Legislation to restrict unhealthy behaviour including smoking and the consumption of alcohol and fatty foods is inevitable by 2020 if we are to retain a free NHS, according to Friends Provident in its Visions of Britain 2020, a report conducted with the Future Foundation. Experts condemn government health campaigns as failing to persuade individuals to live healthier lifestyles, so the report argues that penalties are the most likely solution.
Dr Sarah Brewer says, “We all know that we should follow a healthy low fat diet, eat at least 5-a day etc. But how many actually do anything about it? Unless an unhealthy diet and lifestyle is penalised in some way no-one will change."
New consumer research completed for the report indicates that the public recognise the need for penalties. Almost half claim to support a minimum price on alcohol or the introduction of a fat tax, and a third agree that the NHS should not prioritise people that fail to look after their health.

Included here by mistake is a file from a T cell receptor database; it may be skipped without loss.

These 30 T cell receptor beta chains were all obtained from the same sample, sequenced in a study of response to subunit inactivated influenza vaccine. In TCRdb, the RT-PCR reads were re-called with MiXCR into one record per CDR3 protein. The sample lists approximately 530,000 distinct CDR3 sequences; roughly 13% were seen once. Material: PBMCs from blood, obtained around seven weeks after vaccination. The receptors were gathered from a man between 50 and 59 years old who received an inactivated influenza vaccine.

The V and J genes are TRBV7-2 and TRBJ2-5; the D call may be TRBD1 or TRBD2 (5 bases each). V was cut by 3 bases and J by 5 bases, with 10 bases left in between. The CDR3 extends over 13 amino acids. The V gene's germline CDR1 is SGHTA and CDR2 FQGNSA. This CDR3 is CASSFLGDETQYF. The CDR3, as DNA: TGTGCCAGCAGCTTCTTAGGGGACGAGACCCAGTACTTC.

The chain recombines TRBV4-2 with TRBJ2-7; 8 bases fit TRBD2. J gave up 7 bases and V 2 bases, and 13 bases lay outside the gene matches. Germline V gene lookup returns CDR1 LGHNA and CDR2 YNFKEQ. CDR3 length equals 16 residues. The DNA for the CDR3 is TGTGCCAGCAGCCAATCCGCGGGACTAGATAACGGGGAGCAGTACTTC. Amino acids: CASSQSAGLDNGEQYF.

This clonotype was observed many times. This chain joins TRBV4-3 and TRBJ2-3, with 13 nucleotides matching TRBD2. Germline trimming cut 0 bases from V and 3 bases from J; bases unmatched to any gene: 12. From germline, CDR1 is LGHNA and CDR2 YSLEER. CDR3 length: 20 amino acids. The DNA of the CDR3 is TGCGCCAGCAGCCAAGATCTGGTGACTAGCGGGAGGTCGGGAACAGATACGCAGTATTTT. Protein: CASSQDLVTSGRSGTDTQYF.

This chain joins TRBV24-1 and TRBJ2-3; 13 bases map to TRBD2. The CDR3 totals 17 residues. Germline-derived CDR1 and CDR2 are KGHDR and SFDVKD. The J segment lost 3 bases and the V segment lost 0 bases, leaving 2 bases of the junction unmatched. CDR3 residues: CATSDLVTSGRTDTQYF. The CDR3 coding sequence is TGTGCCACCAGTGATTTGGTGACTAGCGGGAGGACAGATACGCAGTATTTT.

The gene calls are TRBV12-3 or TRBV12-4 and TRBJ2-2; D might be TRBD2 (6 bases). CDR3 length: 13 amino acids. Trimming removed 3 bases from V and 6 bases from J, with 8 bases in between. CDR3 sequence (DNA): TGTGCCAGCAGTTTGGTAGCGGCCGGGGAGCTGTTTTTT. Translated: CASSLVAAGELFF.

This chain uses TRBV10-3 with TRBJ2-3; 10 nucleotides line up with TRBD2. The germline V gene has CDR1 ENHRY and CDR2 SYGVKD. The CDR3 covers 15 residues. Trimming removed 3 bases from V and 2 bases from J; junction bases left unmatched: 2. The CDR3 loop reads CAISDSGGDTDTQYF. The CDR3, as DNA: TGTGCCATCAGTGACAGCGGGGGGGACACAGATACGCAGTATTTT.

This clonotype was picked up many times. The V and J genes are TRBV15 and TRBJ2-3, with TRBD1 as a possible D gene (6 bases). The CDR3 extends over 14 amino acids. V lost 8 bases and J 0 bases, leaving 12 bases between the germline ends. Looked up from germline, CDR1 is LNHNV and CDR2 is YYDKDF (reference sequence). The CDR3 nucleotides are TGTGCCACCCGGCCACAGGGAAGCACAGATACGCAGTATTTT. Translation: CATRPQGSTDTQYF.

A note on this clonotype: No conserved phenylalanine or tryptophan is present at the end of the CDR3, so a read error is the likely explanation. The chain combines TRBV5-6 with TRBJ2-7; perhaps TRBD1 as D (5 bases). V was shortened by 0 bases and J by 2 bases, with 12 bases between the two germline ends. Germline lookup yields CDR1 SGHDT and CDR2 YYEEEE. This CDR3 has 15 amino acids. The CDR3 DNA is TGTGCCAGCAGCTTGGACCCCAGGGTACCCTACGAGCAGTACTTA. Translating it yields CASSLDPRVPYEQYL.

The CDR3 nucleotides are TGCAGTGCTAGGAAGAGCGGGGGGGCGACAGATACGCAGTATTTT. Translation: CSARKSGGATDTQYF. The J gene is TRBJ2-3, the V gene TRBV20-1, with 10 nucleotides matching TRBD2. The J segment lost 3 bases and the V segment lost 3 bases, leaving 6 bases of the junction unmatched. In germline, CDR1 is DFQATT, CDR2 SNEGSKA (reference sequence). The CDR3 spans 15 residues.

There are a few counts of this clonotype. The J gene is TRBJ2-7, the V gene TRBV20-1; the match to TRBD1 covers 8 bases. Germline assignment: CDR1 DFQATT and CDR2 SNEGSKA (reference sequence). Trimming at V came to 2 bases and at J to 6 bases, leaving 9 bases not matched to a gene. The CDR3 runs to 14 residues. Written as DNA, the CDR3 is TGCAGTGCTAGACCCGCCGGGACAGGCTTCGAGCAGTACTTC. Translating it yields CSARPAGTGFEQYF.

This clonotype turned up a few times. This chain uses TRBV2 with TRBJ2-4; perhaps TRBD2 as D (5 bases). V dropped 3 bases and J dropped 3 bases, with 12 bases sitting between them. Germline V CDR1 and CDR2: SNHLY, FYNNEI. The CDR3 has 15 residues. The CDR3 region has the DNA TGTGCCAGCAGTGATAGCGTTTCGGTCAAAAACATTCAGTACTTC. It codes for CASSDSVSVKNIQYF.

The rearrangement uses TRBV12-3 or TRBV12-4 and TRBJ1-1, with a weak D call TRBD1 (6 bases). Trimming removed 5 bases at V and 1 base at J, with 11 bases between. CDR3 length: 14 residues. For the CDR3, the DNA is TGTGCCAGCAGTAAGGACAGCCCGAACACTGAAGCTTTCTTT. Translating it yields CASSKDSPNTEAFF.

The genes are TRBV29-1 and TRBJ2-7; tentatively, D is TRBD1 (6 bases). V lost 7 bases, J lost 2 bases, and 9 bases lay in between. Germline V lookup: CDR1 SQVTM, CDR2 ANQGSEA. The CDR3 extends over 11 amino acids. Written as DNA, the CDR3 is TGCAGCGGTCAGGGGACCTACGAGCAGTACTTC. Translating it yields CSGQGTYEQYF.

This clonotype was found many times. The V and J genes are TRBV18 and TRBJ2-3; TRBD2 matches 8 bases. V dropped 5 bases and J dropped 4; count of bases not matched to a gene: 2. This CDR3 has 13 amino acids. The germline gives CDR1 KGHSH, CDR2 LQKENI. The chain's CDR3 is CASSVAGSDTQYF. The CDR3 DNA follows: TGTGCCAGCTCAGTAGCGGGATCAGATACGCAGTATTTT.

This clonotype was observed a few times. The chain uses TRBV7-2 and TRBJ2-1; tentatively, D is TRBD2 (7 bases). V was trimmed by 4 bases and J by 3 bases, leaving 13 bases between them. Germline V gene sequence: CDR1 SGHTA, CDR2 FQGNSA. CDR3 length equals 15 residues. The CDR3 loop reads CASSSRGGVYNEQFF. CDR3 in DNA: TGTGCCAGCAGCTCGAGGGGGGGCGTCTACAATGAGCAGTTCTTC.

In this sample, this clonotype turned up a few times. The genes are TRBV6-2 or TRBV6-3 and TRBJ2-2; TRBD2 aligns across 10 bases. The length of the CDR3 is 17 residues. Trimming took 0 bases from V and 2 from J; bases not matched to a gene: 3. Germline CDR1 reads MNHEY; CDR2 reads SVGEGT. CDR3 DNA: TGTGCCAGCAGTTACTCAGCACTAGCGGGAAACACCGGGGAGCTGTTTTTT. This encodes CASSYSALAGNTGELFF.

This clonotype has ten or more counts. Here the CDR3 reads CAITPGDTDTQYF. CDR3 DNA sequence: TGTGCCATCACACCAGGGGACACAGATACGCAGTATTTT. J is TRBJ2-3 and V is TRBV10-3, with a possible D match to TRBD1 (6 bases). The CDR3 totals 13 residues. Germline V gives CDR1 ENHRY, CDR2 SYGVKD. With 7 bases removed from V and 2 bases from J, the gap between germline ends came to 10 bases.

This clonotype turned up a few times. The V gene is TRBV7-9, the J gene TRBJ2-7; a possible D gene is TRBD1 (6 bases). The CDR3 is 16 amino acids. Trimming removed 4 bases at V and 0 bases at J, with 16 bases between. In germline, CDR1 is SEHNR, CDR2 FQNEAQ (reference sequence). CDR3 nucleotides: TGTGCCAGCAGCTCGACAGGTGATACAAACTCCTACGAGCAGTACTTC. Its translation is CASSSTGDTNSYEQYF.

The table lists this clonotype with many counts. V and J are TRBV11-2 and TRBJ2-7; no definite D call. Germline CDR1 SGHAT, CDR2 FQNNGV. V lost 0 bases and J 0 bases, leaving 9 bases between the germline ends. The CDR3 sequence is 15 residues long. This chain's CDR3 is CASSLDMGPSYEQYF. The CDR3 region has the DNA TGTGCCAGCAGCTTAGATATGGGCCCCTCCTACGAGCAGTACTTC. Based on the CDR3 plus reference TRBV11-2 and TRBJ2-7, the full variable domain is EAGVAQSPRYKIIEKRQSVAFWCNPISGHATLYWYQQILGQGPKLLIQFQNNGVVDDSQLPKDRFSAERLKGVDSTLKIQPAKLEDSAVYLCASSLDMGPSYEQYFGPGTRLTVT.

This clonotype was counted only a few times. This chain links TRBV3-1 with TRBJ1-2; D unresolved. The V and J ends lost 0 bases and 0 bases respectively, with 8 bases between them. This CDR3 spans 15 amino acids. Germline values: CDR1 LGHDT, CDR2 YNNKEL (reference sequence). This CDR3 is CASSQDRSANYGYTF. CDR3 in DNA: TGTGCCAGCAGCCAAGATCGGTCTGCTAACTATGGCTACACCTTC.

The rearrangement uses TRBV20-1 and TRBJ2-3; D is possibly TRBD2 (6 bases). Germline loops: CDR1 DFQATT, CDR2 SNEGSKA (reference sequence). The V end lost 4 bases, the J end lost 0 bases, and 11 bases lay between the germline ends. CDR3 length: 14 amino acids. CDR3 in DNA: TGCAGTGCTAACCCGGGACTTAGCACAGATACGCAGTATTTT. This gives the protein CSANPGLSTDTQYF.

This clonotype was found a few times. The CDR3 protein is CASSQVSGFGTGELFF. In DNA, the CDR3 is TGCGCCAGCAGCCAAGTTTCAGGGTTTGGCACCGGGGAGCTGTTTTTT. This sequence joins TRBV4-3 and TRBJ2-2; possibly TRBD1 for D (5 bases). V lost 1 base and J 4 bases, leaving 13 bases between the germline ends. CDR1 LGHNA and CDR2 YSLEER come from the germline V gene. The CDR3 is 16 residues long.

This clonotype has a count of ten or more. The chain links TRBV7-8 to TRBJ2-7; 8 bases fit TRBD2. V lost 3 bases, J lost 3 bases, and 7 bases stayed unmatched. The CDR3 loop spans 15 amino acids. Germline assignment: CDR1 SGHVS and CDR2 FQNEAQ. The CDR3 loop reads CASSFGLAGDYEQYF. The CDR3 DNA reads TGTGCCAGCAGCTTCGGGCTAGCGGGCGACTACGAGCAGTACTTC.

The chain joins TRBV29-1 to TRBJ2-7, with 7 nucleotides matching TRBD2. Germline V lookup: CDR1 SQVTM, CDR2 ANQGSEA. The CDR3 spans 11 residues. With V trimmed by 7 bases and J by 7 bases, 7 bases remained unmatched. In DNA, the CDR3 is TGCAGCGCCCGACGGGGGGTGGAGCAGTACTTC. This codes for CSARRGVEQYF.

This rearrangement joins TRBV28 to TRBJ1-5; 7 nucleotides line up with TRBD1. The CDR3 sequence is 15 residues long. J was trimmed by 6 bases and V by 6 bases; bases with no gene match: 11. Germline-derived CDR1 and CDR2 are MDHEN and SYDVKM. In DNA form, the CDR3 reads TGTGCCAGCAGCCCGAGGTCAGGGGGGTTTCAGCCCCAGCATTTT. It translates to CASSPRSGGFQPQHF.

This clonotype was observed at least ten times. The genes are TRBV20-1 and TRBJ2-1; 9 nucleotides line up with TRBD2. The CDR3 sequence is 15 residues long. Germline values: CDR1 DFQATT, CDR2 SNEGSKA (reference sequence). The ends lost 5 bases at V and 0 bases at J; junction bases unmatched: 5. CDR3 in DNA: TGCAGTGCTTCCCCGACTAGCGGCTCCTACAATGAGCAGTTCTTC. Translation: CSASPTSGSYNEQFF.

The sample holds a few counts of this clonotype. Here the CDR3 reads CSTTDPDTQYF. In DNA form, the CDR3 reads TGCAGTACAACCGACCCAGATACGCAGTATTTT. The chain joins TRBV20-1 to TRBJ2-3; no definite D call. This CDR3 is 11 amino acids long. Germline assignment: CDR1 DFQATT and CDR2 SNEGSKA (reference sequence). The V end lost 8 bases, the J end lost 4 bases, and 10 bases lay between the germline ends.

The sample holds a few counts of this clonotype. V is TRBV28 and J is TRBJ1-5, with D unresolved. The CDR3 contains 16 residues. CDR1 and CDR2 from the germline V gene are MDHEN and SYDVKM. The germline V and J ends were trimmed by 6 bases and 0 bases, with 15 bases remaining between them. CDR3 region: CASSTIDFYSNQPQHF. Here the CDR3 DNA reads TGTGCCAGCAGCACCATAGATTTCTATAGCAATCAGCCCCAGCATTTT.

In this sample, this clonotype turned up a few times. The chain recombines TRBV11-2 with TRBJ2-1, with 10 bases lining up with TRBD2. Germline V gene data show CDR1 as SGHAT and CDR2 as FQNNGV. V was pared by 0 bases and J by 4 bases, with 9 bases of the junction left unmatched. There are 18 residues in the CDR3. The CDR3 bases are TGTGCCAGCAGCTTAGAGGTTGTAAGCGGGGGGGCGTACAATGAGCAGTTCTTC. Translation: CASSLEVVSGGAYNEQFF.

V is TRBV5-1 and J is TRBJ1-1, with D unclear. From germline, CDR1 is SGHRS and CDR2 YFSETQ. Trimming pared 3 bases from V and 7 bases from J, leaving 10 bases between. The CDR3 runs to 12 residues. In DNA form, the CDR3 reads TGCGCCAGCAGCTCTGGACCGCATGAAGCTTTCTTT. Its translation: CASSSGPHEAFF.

But the reality of consumer behaviour is much different. Less than one in five claim to adhere to government guidelines on calorie intake and exercise. Just one in three follow official guidelines on alcohol consumption.
Trevor Matthews of Friends Provident says, “There will be a fundamental and permanent change in the provision of free healthcare in the next decade. The study identifies a disconnect between our aspirations for healthcare, and our behaviour. We all need to adopt healthier lifestyles or else risk being faced with penalties in the years ahead."
The report is controversial and may be rather naive in expecting that what any of us expect society in general, other people, to do- to match what we as individuals actually do. It also underestimates how much the public detests the relentless campaigns from all and sundry organizations and experts for us all to be better healthier individuals.
Income protection insurance: News update: 30 July 2010